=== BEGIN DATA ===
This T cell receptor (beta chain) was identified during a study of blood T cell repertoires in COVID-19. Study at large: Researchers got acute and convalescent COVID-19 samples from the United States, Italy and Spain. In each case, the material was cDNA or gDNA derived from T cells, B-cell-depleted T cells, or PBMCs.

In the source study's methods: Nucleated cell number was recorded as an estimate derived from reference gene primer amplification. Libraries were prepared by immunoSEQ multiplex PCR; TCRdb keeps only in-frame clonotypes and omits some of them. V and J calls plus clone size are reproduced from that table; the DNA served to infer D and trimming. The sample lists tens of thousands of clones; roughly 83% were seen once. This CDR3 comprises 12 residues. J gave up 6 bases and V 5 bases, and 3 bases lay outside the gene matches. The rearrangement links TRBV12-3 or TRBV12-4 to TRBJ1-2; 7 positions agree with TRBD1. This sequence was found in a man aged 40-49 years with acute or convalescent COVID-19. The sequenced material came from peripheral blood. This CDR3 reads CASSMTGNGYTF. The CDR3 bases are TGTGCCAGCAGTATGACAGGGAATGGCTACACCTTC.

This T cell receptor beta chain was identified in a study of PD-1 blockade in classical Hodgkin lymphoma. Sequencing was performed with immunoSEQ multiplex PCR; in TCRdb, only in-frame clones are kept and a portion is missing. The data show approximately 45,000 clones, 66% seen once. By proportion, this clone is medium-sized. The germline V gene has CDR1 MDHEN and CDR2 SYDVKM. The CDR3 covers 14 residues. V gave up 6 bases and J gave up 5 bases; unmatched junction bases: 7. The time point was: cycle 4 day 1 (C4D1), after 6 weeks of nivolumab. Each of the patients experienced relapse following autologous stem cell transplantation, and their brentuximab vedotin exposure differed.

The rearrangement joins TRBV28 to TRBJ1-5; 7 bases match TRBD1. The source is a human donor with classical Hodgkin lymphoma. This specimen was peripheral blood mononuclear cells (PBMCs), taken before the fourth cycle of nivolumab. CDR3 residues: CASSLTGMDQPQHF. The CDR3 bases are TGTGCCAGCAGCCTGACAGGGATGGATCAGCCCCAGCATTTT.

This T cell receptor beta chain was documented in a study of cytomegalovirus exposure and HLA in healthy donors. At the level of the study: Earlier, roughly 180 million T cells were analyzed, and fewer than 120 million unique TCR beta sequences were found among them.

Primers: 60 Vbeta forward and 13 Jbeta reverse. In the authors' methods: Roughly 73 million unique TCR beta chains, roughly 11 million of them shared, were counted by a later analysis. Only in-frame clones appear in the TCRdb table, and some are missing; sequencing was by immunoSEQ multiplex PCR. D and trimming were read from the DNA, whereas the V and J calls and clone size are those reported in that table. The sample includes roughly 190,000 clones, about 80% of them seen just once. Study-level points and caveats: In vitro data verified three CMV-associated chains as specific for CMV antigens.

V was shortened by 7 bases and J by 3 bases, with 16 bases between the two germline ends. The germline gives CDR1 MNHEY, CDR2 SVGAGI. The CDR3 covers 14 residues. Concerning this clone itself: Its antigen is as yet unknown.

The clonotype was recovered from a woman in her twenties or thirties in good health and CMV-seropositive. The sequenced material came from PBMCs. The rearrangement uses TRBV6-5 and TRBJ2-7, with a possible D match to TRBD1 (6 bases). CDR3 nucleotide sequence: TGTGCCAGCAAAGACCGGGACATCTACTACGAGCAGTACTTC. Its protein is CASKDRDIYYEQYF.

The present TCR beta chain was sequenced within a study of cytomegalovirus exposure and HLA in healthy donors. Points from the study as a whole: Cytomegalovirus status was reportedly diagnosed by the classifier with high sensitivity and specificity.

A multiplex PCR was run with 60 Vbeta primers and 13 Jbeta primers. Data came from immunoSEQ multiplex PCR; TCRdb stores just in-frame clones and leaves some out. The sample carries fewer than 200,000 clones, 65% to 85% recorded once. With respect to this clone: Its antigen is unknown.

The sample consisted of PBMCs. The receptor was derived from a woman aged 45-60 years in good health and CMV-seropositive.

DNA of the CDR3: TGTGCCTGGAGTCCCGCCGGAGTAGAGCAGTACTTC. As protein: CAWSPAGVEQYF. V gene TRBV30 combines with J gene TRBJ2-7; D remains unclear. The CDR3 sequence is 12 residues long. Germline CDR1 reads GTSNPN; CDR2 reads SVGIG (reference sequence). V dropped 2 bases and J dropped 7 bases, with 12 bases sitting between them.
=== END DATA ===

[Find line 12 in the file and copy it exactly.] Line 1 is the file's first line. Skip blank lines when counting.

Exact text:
DNA of the CDR3: TGTGCCTGGAGTCCCGCCGGAGTAGAGCAGTACTTC. As protein: CAWSPAGVEQYF. V gene TRBV30 combines with J gene TRBJ2-7; D remains unclear. The CDR3 sequence is 12 residues long. Germline CDR1 reads GTSNPN; CDR2 reads SVGIG (reference sequence). V dropped 2 bases and J dropped 7 bases, with 12 bases sitting between them.